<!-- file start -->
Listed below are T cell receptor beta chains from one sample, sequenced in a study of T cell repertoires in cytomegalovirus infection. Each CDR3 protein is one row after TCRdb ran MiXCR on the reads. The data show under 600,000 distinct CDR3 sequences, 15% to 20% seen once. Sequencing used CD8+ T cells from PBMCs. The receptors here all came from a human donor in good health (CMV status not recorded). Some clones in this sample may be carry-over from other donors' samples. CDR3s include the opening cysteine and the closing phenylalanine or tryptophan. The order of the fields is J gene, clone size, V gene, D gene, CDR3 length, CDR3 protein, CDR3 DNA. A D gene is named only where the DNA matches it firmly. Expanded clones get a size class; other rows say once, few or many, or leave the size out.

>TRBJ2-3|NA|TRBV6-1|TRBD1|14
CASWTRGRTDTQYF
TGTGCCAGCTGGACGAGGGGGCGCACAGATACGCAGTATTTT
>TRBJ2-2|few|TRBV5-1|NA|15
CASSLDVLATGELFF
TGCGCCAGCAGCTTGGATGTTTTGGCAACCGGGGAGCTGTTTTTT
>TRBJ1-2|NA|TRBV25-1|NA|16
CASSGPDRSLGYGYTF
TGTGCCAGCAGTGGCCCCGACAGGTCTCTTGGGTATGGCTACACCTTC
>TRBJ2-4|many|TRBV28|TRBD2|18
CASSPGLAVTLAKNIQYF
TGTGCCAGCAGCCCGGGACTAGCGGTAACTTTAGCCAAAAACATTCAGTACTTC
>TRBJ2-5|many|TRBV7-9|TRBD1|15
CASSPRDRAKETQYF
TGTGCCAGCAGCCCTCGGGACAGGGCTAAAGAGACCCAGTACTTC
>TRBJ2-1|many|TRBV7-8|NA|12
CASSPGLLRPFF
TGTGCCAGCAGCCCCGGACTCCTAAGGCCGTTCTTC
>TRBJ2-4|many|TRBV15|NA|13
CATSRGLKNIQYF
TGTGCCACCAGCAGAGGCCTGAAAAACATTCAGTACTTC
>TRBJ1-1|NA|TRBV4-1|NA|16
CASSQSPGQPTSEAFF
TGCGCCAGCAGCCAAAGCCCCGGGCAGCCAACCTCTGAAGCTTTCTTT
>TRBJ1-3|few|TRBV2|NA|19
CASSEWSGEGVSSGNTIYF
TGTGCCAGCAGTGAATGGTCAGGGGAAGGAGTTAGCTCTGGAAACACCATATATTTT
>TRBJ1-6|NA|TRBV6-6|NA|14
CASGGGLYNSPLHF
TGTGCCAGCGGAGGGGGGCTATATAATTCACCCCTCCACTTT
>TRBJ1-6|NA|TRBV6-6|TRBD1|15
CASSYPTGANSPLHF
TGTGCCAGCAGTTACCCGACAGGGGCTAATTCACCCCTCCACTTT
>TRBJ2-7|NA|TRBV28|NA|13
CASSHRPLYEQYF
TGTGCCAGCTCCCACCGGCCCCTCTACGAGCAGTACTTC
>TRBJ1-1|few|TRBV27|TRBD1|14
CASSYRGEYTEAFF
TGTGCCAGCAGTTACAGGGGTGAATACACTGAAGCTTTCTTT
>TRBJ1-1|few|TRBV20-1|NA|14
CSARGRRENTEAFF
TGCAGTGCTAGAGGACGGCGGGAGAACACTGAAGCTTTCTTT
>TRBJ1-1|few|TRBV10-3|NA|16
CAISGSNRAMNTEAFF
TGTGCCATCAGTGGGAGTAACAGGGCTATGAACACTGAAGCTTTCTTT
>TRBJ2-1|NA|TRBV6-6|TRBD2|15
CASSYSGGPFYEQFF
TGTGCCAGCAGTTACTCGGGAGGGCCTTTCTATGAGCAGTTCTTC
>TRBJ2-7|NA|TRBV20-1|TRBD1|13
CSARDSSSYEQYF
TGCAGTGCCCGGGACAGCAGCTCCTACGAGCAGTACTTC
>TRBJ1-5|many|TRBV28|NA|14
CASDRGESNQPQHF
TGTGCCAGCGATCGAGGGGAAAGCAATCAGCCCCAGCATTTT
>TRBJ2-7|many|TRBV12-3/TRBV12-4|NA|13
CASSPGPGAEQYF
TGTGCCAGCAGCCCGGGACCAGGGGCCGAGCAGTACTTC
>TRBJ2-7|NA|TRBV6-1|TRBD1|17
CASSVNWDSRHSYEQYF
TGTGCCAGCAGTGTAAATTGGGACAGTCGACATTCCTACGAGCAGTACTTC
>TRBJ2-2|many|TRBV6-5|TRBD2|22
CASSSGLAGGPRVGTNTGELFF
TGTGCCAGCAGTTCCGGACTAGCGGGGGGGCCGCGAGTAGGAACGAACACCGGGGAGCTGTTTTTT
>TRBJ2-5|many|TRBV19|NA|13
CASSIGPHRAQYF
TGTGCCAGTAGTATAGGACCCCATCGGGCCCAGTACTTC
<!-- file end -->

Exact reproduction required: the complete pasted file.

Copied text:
Listed below are T cell receptor beta chains from one sample, sequenced in a study of T cell repertoires in cytomegalovirus infection. Each CDR3 protein is one row after TCRdb ran MiXCR on the reads. The data show under 600,000 distinct CDR3 sequences, 15% to 20% seen once. Sequencing used CD8+ T cells from PBMCs. The receptors here all came from a human donor in good health (CMV status not recorded). Some clones in this sample may be carry-over from other donors' samples. CDR3s include the opening cysteine and the closing phenylalanine or tryptophan. The order of the fields is J gene, clone size, V gene, D gene, CDR3 length, CDR3 protein, CDR3 DNA. A D gene is named only where the DNA matches it firmly. Expanded clones get a size class; other rows say once, few or many, or leave the size out.

>TRBJ2-3|NA|TRBV6-1|TRBD1|14
CASWTRGRTDTQYF
TGTGCCAGCTGGACGAGGGGGCGCACAGATACGCAGTATTTT
>TRBJ2-2|few|TRBV5-1|NA|15
CASSLDVLATGELFF
TGCGCCAGCAGCTTGGATGTTTTGGCAACCGGGGAGCTGTTTTTT
>TRBJ1-2|NA|TRBV25-1|NA|16
CASSGPDRSLGYGYTF
TGTGCCAGCAGTGGCCCCGACAGGTCTCTTGGGTATGGCTACACCTTC
>TRBJ2-4|many|TRBV28|TRBD2|18
CASSPGLAVTLAKNIQYF
TGTGCCAGCAGCCCGGGACTAGCGGTAACTTTAGCCAAAAACATTCAGTACTTC
>TRBJ2-5|many|TRBV7-9|TRBD1|15
CASSPRDRAKETQYF
TGTGCCAGCAGCCCTCGGGACAGGGCTAAAGAGACCCAGTACTTC
>TRBJ2-1|many|TRBV7-8|NA|12
CASSPGLLRPFF
TGTGCCAGCAGCCCCGGACTCCTAAGGCCGTTCTTC
>TRBJ2-4|many|TRBV15|NA|13
CATSRGLKNIQYF
TGTGCCACCAGCAGAGGCCTGAAAAACATTCAGTACTTC
>TRBJ1-1|NA|TRBV4-1|NA|16
CASSQSPGQPTSEAFF
TGCGCCAGCAGCCAAAGCCCCGGGCAGCCAACCTCTGAAGCTTTCTTT
>TRBJ1-3|few|TRBV2|NA|19
CASSEWSGEGVSSGNTIYF
TGTGCCAGCAGTGAATGGTCAGGGGAAGGAGTTAGCTCTGGAAACACCATATATTTT
>TRBJ1-6|NA|TRBV6-6|NA|14
CASGGGLYNSPLHF
TGTGCCAGCGGAGGGGGGCTATATAATTCACCCCTCCACTTT
>TRBJ1-6|NA|TRBV6-6|TRBD1|15
CASSYPTGANSPLHF
TGTGCCAGCAGTTACCCGACAGGGGCTAATTCACCCCTCCACTTT
>TRBJ2-7|NA|TRBV28|NA|13
CASSHRPLYEQYF
TGTGCCAGCTCCCACCGGCCCCTCTACGAGCAGTACTTC
>TRBJ1-1|few|TRBV27|TRBD1|14
CASSYRGEYTEAFF
TGTGCCAGCAGTTACAGGGGTGAATACACTGAAGCTTTCTTT
>TRBJ1-1|few|TRBV20-1|NA|14
CSARGRRENTEAFF
TGCAGTGCTAGAGGACGGCGGGAGAACACTGAAGCTTTCTTT
>TRBJ1-1|few|TRBV10-3|NA|16
CAISGSNRAMNTEAFF
TGTGCCATCAGTGGGAGTAACAGGGCTATGAACACTGAAGCTTTCTTT
>TRBJ2-1|NA|TRBV6-6|TRBD2|15
CASSYSGGPFYEQFF
TGTGCCAGCAGTTACTCGGGAGGGCCTTTCTATGAGCAGTTCTTC
>TRBJ2-7|NA|TRBV20-1|TRBD1|13
CSARDSSSYEQYF
TGCAGTGCCCGGGACAGCAGCTCCTACGAGCAGTACTTC
>TRBJ1-5|many|TRBV28|NA|14
CASDRGESNQPQHF
TGTGCCAGCGATCGAGGGGAAAGCAATCAGCCCCAGCATTTT
>TRBJ2-7|many|TRBV12-3/TRBV12-4|NA|13
CASSPGPGAEQYF
TGTGCCAGCAGCCCGGGACCAGGGGCCGAGCAGTACTTC
>TRBJ2-7|NA|TRBV6-1|TRBD1|17
CASSVNWDSRHSYEQYF
TGTGCCAGCAGTGTAAATTGGGACAGTCGACATTCCTACGAGCAGTACTTC
>TRBJ2-2|many|TRBV6-5|TRBD2|22
CASSSGLAGGPRVGTNTGELFF
TGTGCCAGCAGTTCCGGACTAGCGGGGGGGCCGCGAGTAGGAACGAACACCGGGGAGCTGTTTTTT
>TRBJ2-5|many|TRBV19|NA|13
CASSIGPHRAQYF
TGTGCCAGTAGTATAGGACCCCATCGGGCCCAGTACTTC